Methodological and Technological Issues in Technology Transfer

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13.4.1 Barriers

In recent years, attention has focused on the limitations of past waste management investments and the identification of more effective means of technology transfer. The principal barriers to technology transfer in the waste management sector have been discussed more fully elsewhere (see, for example, IPCC, 1996b WGII, TP1; Bartone, 1997; Serageldin, 1994). Briefly, the principal barriers within countries include:

  • Limited financing: Developing basic infrastructure to collect and treat solid waste and wastewater can be extremely expensive. Frequently, those regions where the lack of waste management is felt most severely are also some of the poorest and fastest growing. Local governments often find that they cannot generate the investment required, and availability of private financing for these types of projects can be limited, particularly if the recipient governments are not considered "credit-worthy." Case Study 19, in Section III, gives an example of a financial barrier.
  • Limited Institutional Capabilities: Waste management systems require well developed institutional frameworks to ensure that waste is collected as expected, disposal and treatment facilities are operated and maintained effectively, and revenues collected.
  • Jurisdictional complexity: Effective waste management involves different levels of government (local, state or provincial, and national), as well as different departments within a jurisdiction. Conflicting and competing priorities can impede the efficient development and implementation of systems.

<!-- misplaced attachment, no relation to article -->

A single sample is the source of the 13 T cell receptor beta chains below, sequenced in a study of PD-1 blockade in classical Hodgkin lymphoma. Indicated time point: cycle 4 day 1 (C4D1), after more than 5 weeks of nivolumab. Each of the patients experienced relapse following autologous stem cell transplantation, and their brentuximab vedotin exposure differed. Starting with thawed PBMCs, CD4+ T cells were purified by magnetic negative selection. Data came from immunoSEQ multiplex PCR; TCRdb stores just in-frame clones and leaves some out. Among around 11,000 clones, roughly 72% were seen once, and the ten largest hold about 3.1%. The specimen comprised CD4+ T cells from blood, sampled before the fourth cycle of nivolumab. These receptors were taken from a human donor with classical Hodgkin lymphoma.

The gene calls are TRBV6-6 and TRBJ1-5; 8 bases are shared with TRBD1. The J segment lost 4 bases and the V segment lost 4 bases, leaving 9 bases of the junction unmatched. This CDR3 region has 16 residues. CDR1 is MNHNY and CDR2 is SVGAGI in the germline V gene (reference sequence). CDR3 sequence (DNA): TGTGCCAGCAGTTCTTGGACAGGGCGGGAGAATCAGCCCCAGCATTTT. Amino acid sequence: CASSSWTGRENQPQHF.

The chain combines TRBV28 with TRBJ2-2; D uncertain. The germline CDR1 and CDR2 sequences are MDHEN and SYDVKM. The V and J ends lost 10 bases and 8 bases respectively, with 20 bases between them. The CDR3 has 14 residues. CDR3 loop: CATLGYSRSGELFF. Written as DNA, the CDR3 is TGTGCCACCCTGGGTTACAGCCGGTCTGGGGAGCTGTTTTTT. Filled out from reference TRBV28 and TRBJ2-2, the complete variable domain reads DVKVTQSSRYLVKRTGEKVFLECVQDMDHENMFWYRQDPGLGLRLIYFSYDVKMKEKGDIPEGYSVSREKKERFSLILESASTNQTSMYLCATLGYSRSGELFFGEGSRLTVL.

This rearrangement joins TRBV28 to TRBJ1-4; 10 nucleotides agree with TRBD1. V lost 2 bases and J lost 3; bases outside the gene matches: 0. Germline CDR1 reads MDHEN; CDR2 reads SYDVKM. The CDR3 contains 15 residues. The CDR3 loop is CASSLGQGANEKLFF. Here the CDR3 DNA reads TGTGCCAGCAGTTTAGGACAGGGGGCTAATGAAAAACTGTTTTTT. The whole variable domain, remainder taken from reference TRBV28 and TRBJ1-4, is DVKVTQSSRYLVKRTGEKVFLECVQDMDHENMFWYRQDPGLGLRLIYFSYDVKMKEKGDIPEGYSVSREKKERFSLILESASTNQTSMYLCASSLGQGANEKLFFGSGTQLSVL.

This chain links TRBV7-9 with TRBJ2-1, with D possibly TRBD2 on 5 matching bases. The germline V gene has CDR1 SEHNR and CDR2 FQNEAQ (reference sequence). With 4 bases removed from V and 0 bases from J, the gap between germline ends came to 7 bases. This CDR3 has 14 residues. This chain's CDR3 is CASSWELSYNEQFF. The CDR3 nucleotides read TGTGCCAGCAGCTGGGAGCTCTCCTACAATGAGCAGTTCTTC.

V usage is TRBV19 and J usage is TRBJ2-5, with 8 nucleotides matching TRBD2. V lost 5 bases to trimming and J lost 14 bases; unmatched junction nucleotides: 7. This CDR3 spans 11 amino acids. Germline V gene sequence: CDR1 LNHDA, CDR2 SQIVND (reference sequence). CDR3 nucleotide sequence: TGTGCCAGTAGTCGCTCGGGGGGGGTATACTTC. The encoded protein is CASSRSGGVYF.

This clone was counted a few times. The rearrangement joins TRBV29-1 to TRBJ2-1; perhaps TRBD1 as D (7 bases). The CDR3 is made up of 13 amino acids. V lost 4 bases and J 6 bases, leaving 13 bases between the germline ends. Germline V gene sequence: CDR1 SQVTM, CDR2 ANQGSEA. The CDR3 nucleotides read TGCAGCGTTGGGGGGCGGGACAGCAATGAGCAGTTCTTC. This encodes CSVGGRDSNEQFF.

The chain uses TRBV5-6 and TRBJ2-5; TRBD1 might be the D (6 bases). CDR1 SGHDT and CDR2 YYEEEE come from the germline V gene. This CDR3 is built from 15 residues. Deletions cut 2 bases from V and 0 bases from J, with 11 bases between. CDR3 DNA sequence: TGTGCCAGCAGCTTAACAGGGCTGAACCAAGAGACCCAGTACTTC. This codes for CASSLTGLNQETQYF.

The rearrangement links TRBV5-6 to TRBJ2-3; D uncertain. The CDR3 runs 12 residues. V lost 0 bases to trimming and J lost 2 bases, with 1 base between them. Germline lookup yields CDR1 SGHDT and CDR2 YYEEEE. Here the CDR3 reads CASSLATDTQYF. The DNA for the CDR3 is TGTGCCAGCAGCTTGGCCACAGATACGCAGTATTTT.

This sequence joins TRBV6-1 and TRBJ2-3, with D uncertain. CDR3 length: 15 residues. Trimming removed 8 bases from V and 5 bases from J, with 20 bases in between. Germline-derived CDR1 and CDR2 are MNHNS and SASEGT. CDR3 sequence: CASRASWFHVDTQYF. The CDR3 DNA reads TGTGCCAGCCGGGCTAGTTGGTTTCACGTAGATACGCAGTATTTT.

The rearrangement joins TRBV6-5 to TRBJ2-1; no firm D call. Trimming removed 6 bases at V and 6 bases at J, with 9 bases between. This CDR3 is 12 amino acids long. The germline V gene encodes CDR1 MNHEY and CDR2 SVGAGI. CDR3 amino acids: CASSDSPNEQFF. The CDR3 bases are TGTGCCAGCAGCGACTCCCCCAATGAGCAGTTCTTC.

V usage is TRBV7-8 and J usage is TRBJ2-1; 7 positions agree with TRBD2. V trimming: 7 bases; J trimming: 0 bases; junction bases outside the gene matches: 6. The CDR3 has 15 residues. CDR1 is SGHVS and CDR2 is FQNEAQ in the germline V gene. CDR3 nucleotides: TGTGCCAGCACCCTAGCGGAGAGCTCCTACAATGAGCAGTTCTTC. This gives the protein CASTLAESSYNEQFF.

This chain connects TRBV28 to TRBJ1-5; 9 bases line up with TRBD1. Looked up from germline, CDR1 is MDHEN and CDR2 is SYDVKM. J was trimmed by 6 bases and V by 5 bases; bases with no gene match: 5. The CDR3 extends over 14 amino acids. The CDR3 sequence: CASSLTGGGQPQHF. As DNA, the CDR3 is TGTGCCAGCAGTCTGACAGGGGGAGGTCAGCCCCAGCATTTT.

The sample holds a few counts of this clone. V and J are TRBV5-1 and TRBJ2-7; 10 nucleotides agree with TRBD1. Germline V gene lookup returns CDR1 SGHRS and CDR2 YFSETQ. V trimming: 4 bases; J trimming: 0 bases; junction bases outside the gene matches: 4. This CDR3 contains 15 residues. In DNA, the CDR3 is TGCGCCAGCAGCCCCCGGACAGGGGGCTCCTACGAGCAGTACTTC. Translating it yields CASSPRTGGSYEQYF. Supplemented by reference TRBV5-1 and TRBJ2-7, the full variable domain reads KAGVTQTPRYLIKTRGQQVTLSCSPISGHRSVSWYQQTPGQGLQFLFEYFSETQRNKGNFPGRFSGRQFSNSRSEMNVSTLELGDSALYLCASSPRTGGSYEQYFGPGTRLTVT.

• Need for Community Involvement: Ultimately, the success of a waste management system depends upon the willingness of the public to use it. Unfortunately, many waste management projects have historically focused on large, centralised infrastructure investments and have either ignored the role of the community or included it too late in the process. The results of such investments have been poorly designed or ill-suited projects lacking public support. Indeed, reviews of waste management projects have indicated that sustainability and performance improve to the degree that end-users are involved in the design and financing of the project (Serageldin, 1994).

Mitigation projects can be successfully integrated into larger waste management efforts provided they are able to meet the needs and priorities of end-users, decision-makers, and financial supporters. However, mitigation projects may confront additional barriers, including:

  • Lack of familiarity with the potential to reduce methane generation or capture the methane emissions associated with waste management;
  • Unwillingness or inability to commit additional human or financial resources to investigating and addressing the climactic implications of the waste management project; and
  • Additional institutional complexity when new groups, representing issues such as energy generation or byproduct marketing, are incorporated into the project.

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